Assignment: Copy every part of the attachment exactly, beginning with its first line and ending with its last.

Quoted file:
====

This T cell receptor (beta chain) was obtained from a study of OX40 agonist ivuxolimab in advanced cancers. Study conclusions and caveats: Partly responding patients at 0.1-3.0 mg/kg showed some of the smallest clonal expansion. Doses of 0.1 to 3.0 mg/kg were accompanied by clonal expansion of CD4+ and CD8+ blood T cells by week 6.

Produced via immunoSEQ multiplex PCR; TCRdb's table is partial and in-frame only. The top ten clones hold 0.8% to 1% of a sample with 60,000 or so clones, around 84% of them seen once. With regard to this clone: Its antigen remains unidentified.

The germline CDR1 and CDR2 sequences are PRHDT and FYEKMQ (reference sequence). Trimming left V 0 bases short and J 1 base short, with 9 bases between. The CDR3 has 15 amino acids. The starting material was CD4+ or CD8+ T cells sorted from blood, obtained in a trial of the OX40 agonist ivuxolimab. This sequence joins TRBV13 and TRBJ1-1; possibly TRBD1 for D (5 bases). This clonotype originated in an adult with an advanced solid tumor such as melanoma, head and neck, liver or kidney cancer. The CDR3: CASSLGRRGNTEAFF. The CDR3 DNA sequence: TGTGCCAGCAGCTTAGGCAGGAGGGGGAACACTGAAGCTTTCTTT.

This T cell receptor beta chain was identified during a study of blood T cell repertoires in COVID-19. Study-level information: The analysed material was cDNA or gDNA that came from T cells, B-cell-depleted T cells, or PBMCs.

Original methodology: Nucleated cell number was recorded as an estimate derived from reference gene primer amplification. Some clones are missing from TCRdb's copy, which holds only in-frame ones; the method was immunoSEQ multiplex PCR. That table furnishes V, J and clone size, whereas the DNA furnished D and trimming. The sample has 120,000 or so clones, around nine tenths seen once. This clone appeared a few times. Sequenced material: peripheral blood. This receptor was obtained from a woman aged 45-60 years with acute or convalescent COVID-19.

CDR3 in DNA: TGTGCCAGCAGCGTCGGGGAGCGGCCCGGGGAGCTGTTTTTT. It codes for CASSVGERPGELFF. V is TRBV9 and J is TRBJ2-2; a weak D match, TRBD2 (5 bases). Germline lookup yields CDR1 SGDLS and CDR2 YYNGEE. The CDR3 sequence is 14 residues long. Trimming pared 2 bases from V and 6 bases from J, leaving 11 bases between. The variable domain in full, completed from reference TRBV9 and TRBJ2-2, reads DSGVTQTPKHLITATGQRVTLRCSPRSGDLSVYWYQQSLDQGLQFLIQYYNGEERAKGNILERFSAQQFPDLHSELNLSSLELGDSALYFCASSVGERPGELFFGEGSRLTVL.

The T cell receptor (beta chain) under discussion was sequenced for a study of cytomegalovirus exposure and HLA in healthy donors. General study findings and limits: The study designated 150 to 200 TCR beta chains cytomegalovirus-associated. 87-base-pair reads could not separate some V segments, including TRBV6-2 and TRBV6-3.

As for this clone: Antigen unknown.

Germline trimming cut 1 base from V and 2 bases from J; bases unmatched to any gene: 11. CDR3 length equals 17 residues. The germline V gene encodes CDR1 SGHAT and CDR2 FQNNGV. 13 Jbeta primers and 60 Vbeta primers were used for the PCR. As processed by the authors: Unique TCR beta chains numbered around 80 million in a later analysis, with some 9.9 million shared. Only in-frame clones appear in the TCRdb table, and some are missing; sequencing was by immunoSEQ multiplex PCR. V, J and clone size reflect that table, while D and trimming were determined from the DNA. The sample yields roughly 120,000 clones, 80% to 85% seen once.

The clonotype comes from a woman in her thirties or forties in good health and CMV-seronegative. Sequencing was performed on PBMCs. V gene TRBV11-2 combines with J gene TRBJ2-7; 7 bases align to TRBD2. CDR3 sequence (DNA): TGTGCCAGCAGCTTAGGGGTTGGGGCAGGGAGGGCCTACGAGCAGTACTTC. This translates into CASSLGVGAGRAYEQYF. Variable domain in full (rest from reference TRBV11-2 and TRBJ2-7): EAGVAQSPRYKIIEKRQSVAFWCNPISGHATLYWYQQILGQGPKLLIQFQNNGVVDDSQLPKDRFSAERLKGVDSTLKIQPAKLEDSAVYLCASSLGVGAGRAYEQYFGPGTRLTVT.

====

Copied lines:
This T cell receptor (beta chain) was obtained from a study of OX40 agonist ivuxolimab in advanced cancers. Study conclusions and caveats: Partly responding patients at 0.1-3.0 mg/kg showed some of the smallest clonal expansion. Doses of 0.1 to 3.0 mg/kg were accompanied by clonal expansion of CD4+ and CD8+ blood T cells by week 6.

Produced via immunoSEQ multiplex PCR; TCRdb's table is partial and in-frame only. The top ten clones hold 0.8% to 1% of a sample with 60,000 or so clones, around 84% of them seen once. With regard to this clone: Its antigen remains unidentified.

The germline CDR1 and CDR2 sequences are PRHDT and FYEKMQ (reference sequence). Trimming left V 0 bases short and J 1 base short, with 9 bases between. The CDR3 has 15 amino acids. The starting material was CD4+ or CD8+ T cells sorted from blood, obtained in a trial of the OX40 agonist ivuxolimab. This sequence joins TRBV13 and TRBJ1-1; possibly TRBD1 for D (5 bases). This clonotype originated in an adult with an advanced solid tumor such as melanoma, head and neck, liver or kidney cancer. The CDR3: CASSLGRRGNTEAFF. The CDR3 DNA sequence: TGTGCCAGCAGCTTAGGCAGGAGGGGGAACACTGAAGCTTTCTTT.

This T cell receptor beta chain was identified during a study of blood T cell repertoires in COVID-19. Study-level information: The analysed material was cDNA or gDNA that came from T cells, B-cell-depleted T cells, or PBMCs.

Original methodology: Nucleated cell number was recorded as an estimate derived from reference gene primer amplification. Some clones are missing from TCRdb's copy, which holds only in-frame ones; the method was immunoSEQ multiplex PCR. That table furnishes V, J and clone size, whereas the DNA furnished D and trimming. The sample has 120,000 or so clones, around nine tenths seen once. This clone appeared a few times. Sequenced material: peripheral blood. This receptor was obtained from a woman aged 45-60 years with acute or convalescent COVID-19.

CDR3 in DNA: TGTGCCAGCAGCGTCGGGGAGCGGCCCGGGGAGCTGTTTTTT. It codes for CASSVGERPGELFF. V is TRBV9 and J is TRBJ2-2; a weak D match, TRBD2 (5 bases). Germline lookup yields CDR1 SGDLS and CDR2 YYNGEE. The CDR3 sequence is 14 residues long. Trimming pared 2 bases from V and 6 bases from J, leaving 11 bases between. The variable domain in full, completed from reference TRBV9 and TRBJ2-2, reads DSGVTQTPKHLITATGQRVTLRCSPRSGDLSVYWYQQSLDQGLQFLIQYYNGEERAKGNILERFSAQQFPDLHSELNLSSLELGDSALYFCASSVGERPGELFFGEGSRLTVL.

The T cell receptor (beta chain) under discussion was sequenced for a study of cytomegalovirus exposure and HLA in healthy donors. General study findings and limits: The study designated 150 to 200 TCR beta chains cytomegalovirus-associated. 87-base-pair reads could not separate some V segments, including TRBV6-2 and TRBV6-3.

As for this clone: Antigen unknown.

Germline trimming cut 1 base from V and 2 bases from J; bases unmatched to any gene: 11. CDR3 length equals 17 residues. The germline V gene encodes CDR1 SGHAT and CDR2 FQNNGV. 13 Jbeta primers and 60 Vbeta primers were used for the PCR. As processed by the authors: Unique TCR beta chains numbered around 80 million in a later analysis, with some 9.9 million shared. Only in-frame clones appear in the TCRdb table, and some are missing; sequencing was by immunoSEQ multiplex PCR. V, J and clone size reflect that table, while D and trimming were determined from the DNA. The sample yields roughly 120,000 clones, 80% to 85% seen once.

The clonotype comes from a woman in her thirties or forties in good health and CMV-seronegative. Sequencing was performed on PBMCs. V gene TRBV11-2 combines with J gene TRBJ2-7; 7 bases align to TRBD2. CDR3 sequence (DNA): TGTGCCAGCAGCTTAGGGGTTGGGGCAGGGAGGGCCTACGAGCAGTACTTC. This translates into CASSLGVGAGRAYEQYF. Variable domain in full (rest from reference TRBV11-2 and TRBJ2-7): EAGVAQSPRYKIIEKRQSVAFWCNPISGHATLYWYQQILGQGPKLLIQFQNNGVVDDSQLPKDRFSAERLKGVDSTLKIQPAKLEDSAVYLCASSLGVGAGRAYEQYFGPGTRLTVT.